When Wells Run Dry: Water and Tourism in Nicaragua

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Water security, Tourism, Political ecology, Nicaragua

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College of Natual Science and Mathematics, Geography and the Environment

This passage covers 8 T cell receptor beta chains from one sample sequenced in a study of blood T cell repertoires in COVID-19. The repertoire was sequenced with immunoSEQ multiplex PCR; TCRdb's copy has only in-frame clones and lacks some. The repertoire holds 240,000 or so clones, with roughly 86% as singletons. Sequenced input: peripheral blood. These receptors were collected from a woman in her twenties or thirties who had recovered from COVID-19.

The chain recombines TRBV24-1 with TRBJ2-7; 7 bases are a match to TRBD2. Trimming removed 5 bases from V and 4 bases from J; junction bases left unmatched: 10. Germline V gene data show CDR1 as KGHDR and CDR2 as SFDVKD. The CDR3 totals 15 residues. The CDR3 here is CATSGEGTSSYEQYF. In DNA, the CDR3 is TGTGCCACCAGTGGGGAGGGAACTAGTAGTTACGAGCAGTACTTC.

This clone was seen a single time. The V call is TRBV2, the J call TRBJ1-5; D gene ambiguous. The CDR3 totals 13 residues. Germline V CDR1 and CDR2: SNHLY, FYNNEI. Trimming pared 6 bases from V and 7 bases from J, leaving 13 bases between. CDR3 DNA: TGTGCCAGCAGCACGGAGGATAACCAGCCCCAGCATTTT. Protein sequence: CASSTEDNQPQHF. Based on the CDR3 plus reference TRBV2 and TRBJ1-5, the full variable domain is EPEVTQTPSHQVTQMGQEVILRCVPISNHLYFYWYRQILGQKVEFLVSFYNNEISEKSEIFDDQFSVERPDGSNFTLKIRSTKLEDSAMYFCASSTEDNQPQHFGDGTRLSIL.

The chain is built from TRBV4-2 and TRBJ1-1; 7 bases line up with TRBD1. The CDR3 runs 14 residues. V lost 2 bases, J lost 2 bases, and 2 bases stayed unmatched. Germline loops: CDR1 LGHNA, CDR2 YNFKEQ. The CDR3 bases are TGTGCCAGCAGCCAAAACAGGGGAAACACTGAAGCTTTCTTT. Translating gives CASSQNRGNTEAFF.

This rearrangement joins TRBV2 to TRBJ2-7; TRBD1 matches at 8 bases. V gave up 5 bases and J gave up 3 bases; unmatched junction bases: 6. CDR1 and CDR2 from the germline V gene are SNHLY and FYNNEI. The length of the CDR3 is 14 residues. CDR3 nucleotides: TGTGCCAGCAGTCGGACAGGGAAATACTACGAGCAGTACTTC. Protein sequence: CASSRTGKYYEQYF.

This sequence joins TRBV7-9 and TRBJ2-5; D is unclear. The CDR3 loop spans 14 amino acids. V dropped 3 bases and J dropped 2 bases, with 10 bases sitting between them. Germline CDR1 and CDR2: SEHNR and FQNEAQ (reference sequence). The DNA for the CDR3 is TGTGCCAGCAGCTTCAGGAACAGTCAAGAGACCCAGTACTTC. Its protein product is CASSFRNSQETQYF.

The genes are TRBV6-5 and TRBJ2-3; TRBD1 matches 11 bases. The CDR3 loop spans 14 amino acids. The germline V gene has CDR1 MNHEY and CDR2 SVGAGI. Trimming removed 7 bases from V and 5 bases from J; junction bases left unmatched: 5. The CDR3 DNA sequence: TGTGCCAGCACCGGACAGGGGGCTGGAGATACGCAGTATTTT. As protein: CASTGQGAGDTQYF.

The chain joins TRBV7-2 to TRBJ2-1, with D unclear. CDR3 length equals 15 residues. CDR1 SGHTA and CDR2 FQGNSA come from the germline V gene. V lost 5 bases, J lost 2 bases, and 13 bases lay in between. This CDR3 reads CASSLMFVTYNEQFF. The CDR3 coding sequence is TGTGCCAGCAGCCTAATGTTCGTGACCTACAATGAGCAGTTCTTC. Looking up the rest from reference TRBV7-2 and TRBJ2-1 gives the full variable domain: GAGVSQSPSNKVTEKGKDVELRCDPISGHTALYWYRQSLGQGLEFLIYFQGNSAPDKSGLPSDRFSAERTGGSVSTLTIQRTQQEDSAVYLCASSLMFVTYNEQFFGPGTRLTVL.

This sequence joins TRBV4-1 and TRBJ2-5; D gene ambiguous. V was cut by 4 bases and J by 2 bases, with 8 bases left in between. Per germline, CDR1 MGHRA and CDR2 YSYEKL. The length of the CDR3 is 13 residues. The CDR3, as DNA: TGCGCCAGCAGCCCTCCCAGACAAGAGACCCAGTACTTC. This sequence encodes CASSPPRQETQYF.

This article uses a political ecology approach to examine the relationship between tourism and groundwater in southwest Nicaragua. Tourism remains a growing industry; however, adequate provisions of freshwater are necessary to sustain the production and reproduction of tourism and it remains uncertain if groundwater supplies can keep pace with demand. Integrating the findings of groundwater monitoring, geological mapping, and ethnographic and survey research from a representative stretch of Pacific coastline, this paper shows that diminishing recharge and increased groundwater consumption is creating a conflict between stakeholders with various levels of knowledge, power, and access. It concludes that marginalization is attributable to the nexus of a political promotion of tourism, poorly enforced state water policies, insufficient water research, and climatic variability.

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